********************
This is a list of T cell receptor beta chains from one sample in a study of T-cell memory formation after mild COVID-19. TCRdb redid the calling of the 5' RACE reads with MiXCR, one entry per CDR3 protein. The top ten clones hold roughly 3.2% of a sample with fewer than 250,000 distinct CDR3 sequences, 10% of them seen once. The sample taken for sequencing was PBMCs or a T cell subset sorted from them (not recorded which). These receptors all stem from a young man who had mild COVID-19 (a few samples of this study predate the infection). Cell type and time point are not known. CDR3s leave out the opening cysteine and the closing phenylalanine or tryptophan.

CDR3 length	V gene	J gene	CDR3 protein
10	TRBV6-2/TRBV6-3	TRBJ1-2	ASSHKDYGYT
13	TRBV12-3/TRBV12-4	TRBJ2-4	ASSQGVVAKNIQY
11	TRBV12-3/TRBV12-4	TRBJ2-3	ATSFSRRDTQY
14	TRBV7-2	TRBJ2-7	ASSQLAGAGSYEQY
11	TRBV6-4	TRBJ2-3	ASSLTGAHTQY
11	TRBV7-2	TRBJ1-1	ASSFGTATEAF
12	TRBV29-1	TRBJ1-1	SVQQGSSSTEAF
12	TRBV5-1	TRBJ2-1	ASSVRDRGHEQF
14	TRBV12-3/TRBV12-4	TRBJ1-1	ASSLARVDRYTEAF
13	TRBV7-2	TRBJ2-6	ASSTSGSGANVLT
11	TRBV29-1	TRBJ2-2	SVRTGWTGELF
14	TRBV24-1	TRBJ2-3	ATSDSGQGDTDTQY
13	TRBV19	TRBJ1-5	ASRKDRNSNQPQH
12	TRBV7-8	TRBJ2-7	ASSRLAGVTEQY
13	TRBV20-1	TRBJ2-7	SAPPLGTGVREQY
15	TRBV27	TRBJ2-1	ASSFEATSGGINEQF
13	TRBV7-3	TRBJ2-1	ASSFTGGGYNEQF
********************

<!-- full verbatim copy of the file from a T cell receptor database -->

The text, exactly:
This is a list of T cell receptor beta chains from one sample in a study of T-cell memory formation after mild COVID-19. TCRdb redid the calling of the 5' RACE reads with MiXCR, one entry per CDR3 protein. The top ten clones hold roughly 3.2% of a sample with fewer than 250,000 distinct CDR3 sequences, 10% of them seen once. The sample taken for sequencing was PBMCs or a T cell subset sorted from them (not recorded which). These receptors all stem from a young man who had mild COVID-19 (a few samples of this study predate the infection). Cell type and time point are not known. CDR3s leave out the opening cysteine and the closing phenylalanine or tryptophan.

CDR3 length	V gene	J gene	CDR3 protein
10	TRBV6-2/TRBV6-3	TRBJ1-2	ASSHKDYGYT
13	TRBV12-3/TRBV12-4	TRBJ2-4	ASSQGVVAKNIQY
11	TRBV12-3/TRBV12-4	TRBJ2-3	ATSFSRRDTQY
14	TRBV7-2	TRBJ2-7	ASSQLAGAGSYEQY
11	TRBV6-4	TRBJ2-3	ASSLTGAHTQY
11	TRBV7-2	TRBJ1-1	ASSFGTATEAF
12	TRBV29-1	TRBJ1-1	SVQQGSSSTEAF
12	TRBV5-1	TRBJ2-1	ASSVRDRGHEQF
14	TRBV12-3/TRBV12-4	TRBJ1-1	ASSLARVDRYTEAF
13	TRBV7-2	TRBJ2-6	ASSTSGSGANVLT
11	TRBV29-1	TRBJ2-2	SVRTGWTGELF
14	TRBV24-1	TRBJ2-3	ATSDSGQGDTDTQY
13	TRBV19	TRBJ1-5	ASRKDRNSNQPQH
12	TRBV7-8	TRBJ2-7	ASSRLAGVTEQY
13	TRBV20-1	TRBJ2-7	SAPPLGTGVREQY
15	TRBV27	TRBJ2-1	ASSFEATSGGINEQF
13	TRBV7-3	TRBJ2-1	ASSFTGGGYNEQF